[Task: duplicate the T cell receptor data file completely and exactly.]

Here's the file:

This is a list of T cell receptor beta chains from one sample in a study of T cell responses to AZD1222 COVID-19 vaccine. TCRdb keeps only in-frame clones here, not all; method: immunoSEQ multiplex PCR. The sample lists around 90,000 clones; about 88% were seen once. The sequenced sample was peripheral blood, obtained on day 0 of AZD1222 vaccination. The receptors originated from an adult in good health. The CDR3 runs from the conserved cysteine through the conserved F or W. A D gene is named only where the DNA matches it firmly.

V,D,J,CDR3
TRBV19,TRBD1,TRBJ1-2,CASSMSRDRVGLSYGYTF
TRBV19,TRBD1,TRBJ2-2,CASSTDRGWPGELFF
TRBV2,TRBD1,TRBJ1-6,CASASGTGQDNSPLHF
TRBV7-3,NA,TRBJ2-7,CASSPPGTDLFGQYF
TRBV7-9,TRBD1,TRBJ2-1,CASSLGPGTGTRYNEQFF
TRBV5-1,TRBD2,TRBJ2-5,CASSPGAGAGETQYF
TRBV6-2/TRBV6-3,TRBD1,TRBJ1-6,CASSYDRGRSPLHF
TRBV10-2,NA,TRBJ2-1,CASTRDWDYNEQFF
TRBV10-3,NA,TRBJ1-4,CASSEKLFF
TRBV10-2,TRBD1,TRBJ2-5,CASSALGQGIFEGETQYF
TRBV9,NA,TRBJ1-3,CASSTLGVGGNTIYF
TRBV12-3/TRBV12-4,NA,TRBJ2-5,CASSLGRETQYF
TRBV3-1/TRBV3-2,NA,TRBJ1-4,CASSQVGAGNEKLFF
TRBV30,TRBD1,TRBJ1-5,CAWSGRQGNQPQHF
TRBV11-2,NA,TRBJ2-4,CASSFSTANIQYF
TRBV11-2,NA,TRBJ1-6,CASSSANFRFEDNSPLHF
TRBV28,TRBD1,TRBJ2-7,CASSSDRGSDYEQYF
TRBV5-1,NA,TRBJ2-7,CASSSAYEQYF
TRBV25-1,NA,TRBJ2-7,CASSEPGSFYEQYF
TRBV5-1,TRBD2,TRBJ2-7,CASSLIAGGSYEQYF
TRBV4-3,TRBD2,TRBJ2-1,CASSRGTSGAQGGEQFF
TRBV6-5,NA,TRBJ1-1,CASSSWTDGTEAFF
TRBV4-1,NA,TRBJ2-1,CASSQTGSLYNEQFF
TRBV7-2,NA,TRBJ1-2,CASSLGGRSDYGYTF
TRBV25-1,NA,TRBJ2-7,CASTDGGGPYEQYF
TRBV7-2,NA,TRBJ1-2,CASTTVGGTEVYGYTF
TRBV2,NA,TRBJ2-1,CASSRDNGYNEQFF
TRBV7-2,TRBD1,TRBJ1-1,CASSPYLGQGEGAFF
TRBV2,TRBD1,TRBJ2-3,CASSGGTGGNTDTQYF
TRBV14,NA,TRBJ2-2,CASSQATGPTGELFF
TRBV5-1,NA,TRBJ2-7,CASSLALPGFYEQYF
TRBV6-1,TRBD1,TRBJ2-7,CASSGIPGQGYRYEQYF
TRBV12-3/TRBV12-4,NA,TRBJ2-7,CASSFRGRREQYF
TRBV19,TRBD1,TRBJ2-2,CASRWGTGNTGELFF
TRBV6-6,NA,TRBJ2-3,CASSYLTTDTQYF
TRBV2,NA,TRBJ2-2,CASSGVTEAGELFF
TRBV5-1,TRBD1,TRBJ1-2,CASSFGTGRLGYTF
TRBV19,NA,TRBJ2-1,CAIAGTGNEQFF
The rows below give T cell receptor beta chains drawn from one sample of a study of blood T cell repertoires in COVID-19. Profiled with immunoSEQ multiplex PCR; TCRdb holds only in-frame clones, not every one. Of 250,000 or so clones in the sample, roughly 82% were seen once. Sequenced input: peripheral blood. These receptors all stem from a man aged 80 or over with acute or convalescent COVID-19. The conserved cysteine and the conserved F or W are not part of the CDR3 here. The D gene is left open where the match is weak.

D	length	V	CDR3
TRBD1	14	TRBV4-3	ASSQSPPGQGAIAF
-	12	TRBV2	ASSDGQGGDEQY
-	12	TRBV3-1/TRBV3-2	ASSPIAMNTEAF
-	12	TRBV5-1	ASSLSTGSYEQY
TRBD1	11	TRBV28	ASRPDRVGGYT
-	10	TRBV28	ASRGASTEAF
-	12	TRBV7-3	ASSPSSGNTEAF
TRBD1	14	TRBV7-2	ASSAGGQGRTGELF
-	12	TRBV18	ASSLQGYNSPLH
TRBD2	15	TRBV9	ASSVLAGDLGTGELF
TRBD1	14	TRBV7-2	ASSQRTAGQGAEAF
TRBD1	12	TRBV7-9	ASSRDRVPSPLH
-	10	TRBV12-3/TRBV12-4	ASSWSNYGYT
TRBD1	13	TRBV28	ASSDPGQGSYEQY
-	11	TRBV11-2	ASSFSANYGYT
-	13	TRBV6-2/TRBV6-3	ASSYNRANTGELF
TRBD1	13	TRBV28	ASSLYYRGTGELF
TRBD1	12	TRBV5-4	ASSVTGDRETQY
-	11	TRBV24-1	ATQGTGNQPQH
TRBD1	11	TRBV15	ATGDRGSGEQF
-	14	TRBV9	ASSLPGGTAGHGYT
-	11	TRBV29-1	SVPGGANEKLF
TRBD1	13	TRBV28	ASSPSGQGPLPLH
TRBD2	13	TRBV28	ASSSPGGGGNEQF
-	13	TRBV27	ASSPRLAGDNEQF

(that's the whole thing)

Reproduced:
This is a list of T cell receptor beta chains from one sample in a study of T cell responses to AZD1222 COVID-19 vaccine. TCRdb keeps only in-frame clones here, not all; method: immunoSEQ multiplex PCR. The sample lists around 90,000 clones; about 88% were seen once. The sequenced sample was peripheral blood, obtained on day 0 of AZD1222 vaccination. The receptors originated from an adult in good health. The CDR3 runs from the conserved cysteine through the conserved F or W. A D gene is named only where the DNA matches it firmly.

V,D,J,CDR3
TRBV19,TRBD1,TRBJ1-2,CASSMSRDRVGLSYGYTF
TRBV19,TRBD1,TRBJ2-2,CASSTDRGWPGELFF
TRBV2,TRBD1,TRBJ1-6,CASASGTGQDNSPLHF
TRBV7-3,NA,TRBJ2-7,CASSPPGTDLFGQYF
TRBV7-9,TRBD1,TRBJ2-1,CASSLGPGTGTRYNEQFF
TRBV5-1,TRBD2,TRBJ2-5,CASSPGAGAGETQYF
TRBV6-2/TRBV6-3,TRBD1,TRBJ1-6,CASSYDRGRSPLHF
TRBV10-2,NA,TRBJ2-1,CASTRDWDYNEQFF
TRBV10-3,NA,TRBJ1-4,CASSEKLFF
TRBV10-2,TRBD1,TRBJ2-5,CASSALGQGIFEGETQYF
TRBV9,NA,TRBJ1-3,CASSTLGVGGNTIYF
TRBV12-3/TRBV12-4,NA,TRBJ2-5,CASSLGRETQYF
TRBV3-1/TRBV3-2,NA,TRBJ1-4,CASSQVGAGNEKLFF
TRBV30,TRBD1,TRBJ1-5,CAWSGRQGNQPQHF
TRBV11-2,NA,TRBJ2-4,CASSFSTANIQYF
TRBV11-2,NA,TRBJ1-6,CASSSANFRFEDNSPLHF
TRBV28,TRBD1,TRBJ2-7,CASSSDRGSDYEQYF
TRBV5-1,NA,TRBJ2-7,CASSSAYEQYF
TRBV25-1,NA,TRBJ2-7,CASSEPGSFYEQYF
TRBV5-1,TRBD2,TRBJ2-7,CASSLIAGGSYEQYF
TRBV4-3,TRBD2,TRBJ2-1,CASSRGTSGAQGGEQFF
TRBV6-5,NA,TRBJ1-1,CASSSWTDGTEAFF
TRBV4-1,NA,TRBJ2-1,CASSQTGSLYNEQFF
TRBV7-2,NA,TRBJ1-2,CASSLGGRSDYGYTF
TRBV25-1,NA,TRBJ2-7,CASTDGGGPYEQYF
TRBV7-2,NA,TRBJ1-2,CASTTVGGTEVYGYTF
TRBV2,NA,TRBJ2-1,CASSRDNGYNEQFF
TRBV7-2,TRBD1,TRBJ1-1,CASSPYLGQGEGAFF
TRBV2,TRBD1,TRBJ2-3,CASSGGTGGNTDTQYF
TRBV14,NA,TRBJ2-2,CASSQATGPTGELFF
TRBV5-1,NA,TRBJ2-7,CASSLALPGFYEQYF
TRBV6-1,TRBD1,TRBJ2-7,CASSGIPGQGYRYEQYF
TRBV12-3/TRBV12-4,NA,TRBJ2-7,CASSFRGRREQYF
TRBV19,TRBD1,TRBJ2-2,CASRWGTGNTGELFF
TRBV6-6,NA,TRBJ2-3,CASSYLTTDTQYF
TRBV2,NA,TRBJ2-2,CASSGVTEAGELFF
TRBV5-1,TRBD1,TRBJ1-2,CASSFGTGRLGYTF
TRBV19,NA,TRBJ2-1,CAIAGTGNEQFF
The rows below give T cell receptor beta chains drawn from one sample of a study of blood T cell repertoires in COVID-19. Profiled with immunoSEQ multiplex PCR; TCRdb holds only in-frame clones, not every one. Of 250,000 or so clones in the sample, roughly 82% were seen once. Sequenced input: peripheral blood. These receptors all stem from a man aged 80 or over with acute or convalescent COVID-19. The conserved cysteine and the conserved F or W are not part of the CDR3 here. The D gene is left open where the match is weak.

D	length	V	CDR3
TRBD1	14	TRBV4-3	ASSQSPPGQGAIAF
-	12	TRBV2	ASSDGQGGDEQY
-	12	TRBV3-1/TRBV3-2	ASSPIAMNTEAF
-	12	TRBV5-1	ASSLSTGSYEQY
TRBD1	11	TRBV28	ASRPDRVGGYT
-	10	TRBV28	ASRGASTEAF
-	12	TRBV7-3	ASSPSSGNTEAF
TRBD1	14	TRBV7-2	ASSAGGQGRTGELF
-	12	TRBV18	ASSLQGYNSPLH
TRBD2	15	TRBV9	ASSVLAGDLGTGELF
TRBD1	14	TRBV7-2	ASSQRTAGQGAEAF
TRBD1	12	TRBV7-9	ASSRDRVPSPLH
-	10	TRBV12-3/TRBV12-4	ASSWSNYGYT
TRBD1	13	TRBV28	ASSDPGQGSYEQY
-	11	TRBV11-2	ASSFSANYGYT
-	13	TRBV6-2/TRBV6-3	ASSYNRANTGELF
TRBD1	13	TRBV28	ASSLYYRGTGELF
TRBD1	12	TRBV5-4	ASSVTGDRETQY
-	11	TRBV24-1	ATQGTGNQPQH
TRBD1	11	TRBV15	ATGDRGSGEQF
-	14	TRBV9	ASSLPGGTAGHGYT
-	11	TRBV29-1	SVPGGANEKLF
TRBD1	13	TRBV28	ASSPSGQGPLPLH
TRBD2	13	TRBV28	ASSSPGGGGNEQF
-	13	TRBV27	ASSPRLAGDNEQF